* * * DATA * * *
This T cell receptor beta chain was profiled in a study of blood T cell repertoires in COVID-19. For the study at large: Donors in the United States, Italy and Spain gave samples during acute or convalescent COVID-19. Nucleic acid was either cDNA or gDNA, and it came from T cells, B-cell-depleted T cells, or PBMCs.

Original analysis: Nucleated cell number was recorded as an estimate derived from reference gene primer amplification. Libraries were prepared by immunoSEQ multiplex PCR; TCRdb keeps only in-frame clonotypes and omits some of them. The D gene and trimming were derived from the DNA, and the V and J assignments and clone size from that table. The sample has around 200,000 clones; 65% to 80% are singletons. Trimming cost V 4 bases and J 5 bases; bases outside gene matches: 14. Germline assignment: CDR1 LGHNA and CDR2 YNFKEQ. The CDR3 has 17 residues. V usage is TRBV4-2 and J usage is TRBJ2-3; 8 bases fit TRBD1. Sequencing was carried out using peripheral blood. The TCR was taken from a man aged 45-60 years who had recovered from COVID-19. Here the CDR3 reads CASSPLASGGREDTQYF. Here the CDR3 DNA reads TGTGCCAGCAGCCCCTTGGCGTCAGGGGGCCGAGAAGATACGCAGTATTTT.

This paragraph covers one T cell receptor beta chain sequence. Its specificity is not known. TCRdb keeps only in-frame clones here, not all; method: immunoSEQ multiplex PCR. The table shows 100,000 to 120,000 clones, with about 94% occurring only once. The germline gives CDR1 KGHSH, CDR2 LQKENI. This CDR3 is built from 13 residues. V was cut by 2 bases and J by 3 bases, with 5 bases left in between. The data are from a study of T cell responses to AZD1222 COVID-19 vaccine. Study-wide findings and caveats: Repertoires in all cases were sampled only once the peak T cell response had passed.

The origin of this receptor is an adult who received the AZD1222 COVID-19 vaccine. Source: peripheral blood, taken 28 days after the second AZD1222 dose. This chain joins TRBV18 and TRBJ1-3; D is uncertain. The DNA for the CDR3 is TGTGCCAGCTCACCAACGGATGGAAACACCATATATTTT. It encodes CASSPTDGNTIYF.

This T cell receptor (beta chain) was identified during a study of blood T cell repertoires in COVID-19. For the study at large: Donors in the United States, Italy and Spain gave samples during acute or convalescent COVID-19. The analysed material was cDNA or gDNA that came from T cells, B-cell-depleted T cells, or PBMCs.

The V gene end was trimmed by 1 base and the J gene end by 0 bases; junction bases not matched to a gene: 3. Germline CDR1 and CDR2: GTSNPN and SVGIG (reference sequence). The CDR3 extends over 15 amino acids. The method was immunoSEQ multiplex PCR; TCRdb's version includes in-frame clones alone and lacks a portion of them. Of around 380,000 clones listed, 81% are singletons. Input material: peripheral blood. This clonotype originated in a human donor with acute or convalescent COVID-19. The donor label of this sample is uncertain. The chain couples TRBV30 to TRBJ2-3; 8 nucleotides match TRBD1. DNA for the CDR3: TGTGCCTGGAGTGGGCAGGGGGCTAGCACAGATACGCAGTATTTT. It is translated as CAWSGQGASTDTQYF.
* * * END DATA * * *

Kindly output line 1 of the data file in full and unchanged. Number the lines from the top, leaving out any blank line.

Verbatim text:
This T cell receptor beta chain was profiled in a study of blood T cell repertoires in COVID-19. For the study at large: Donors in the United States, Italy and Spain gave samples during acute or convalescent COVID-19. Nucleic acid was either cDNA or gDNA, and it came from T cells, B-cell-depleted T cells, or PBMCs.